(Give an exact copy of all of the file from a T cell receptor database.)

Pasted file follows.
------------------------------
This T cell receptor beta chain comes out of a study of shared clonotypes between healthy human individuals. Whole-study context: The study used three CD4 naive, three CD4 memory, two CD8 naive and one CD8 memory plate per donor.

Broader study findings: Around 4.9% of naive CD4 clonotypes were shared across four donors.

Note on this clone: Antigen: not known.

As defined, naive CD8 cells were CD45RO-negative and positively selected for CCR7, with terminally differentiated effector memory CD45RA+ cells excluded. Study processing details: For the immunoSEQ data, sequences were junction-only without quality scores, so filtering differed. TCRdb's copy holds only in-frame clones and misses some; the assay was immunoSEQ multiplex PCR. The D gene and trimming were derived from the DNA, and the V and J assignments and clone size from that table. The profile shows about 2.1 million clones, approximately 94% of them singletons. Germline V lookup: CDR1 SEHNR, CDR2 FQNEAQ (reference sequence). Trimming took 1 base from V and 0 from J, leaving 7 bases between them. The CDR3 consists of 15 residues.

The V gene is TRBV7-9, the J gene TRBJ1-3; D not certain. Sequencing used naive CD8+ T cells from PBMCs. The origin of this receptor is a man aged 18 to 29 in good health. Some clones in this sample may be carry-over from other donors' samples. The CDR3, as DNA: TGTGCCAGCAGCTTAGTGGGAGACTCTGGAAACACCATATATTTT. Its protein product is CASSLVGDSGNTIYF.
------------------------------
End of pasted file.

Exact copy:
This T cell receptor beta chain comes out of a study of shared clonotypes between healthy human individuals. Whole-study context: The study used three CD4 naive, three CD4 memory, two CD8 naive and one CD8 memory plate per donor.

Broader study findings: Around 4.9% of naive CD4 clonotypes were shared across four donors.

Note on this clone: Antigen: not known.

As defined, naive CD8 cells were CD45RO-negative and positively selected for CCR7, with terminally differentiated effector memory CD45RA+ cells excluded. Study processing details: For the immunoSEQ data, sequences were junction-only without quality scores, so filtering differed. TCRdb's copy holds only in-frame clones and misses some; the assay was immunoSEQ multiplex PCR. The D gene and trimming were derived from the DNA, and the V and J assignments and clone size from that table. The profile shows about 2.1 million clones, approximately 94% of them singletons. Germline V lookup: CDR1 SEHNR, CDR2 FQNEAQ (reference sequence). Trimming took 1 base from V and 0 from J, leaving 7 bases between them. The CDR3 consists of 15 residues.

The V gene is TRBV7-9, the J gene TRBJ1-3; D not certain. Sequencing used naive CD8+ T cells from PBMCs. The origin of this receptor is a man aged 18 to 29 in good health. Some clones in this sample may be carry-over from other donors' samples. The CDR3, as DNA: TGTGCCAGCAGCTTAGTGGGAGACTCTGGAAACACCATATATTTT. Its protein product is CASSLVGDSGNTIYF.